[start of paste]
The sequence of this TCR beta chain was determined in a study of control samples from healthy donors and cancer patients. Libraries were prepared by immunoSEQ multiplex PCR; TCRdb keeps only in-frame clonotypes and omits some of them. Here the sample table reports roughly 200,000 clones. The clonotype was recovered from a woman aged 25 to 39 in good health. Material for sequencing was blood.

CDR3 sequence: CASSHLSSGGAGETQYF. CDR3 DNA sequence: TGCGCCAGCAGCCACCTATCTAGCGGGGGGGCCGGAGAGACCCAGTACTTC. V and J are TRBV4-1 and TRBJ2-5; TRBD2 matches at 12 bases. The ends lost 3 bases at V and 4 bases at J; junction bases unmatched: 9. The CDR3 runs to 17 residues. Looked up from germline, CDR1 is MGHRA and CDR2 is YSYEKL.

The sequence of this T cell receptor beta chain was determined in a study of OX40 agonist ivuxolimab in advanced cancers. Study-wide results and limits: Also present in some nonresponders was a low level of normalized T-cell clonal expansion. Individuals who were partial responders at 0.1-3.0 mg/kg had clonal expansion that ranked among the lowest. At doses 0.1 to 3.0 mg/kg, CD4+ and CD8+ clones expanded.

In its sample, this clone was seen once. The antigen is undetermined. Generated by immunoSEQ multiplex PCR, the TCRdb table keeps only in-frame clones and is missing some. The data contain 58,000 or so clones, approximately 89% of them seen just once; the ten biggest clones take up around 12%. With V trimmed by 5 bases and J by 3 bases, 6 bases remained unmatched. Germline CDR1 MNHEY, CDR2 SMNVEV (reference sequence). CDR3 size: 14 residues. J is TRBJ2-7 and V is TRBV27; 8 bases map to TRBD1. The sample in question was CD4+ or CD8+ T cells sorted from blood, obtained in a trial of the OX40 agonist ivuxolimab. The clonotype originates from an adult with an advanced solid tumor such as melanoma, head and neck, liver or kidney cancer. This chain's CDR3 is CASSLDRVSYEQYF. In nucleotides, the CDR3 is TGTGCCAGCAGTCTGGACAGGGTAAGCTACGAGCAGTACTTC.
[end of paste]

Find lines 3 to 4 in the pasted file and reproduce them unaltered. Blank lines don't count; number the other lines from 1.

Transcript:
The sequence of this T cell receptor beta chain was determined in a study of OX40 agonist ivuxolimab in advanced cancers. Study-wide results and limits: Also present in some nonresponders was a low level of normalized T-cell clonal expansion. Individuals who were partial responders at 0.1-3.0 mg/kg had clonal expansion that ranked among the lowest. At doses 0.1 to 3.0 mg/kg, CD4+ and CD8+ clones expanded.

In its sample, this clone was seen once. The antigen is undetermined. Generated by immunoSEQ multiplex PCR, the TCRdb table keeps only in-frame clones and is missing some. The data contain 58,000 or so clones, approximately 89% of them seen just once; the ten biggest clones take up around 12%. With V trimmed by 5 bases and J by 3 bases, 6 bases remained unmatched. Germline CDR1 MNHEY, CDR2 SMNVEV (reference sequence). CDR3 size: 14 residues. J is TRBJ2-7 and V is TRBV27; 8 bases map to TRBD1. The sample in question was CD4+ or CD8+ T cells sorted from blood, obtained in a trial of the OX40 agonist ivuxolimab. The clonotype originates from an adult with an advanced solid tumor such as melanoma, head and neck, liver or kidney cancer. This chain's CDR3 is CASSLDRVSYEQYF. In nucleotides, the CDR3 is TGTGCCAGCAGTCTGGACAGGGTAAGCTACGAGCAGTACTTC.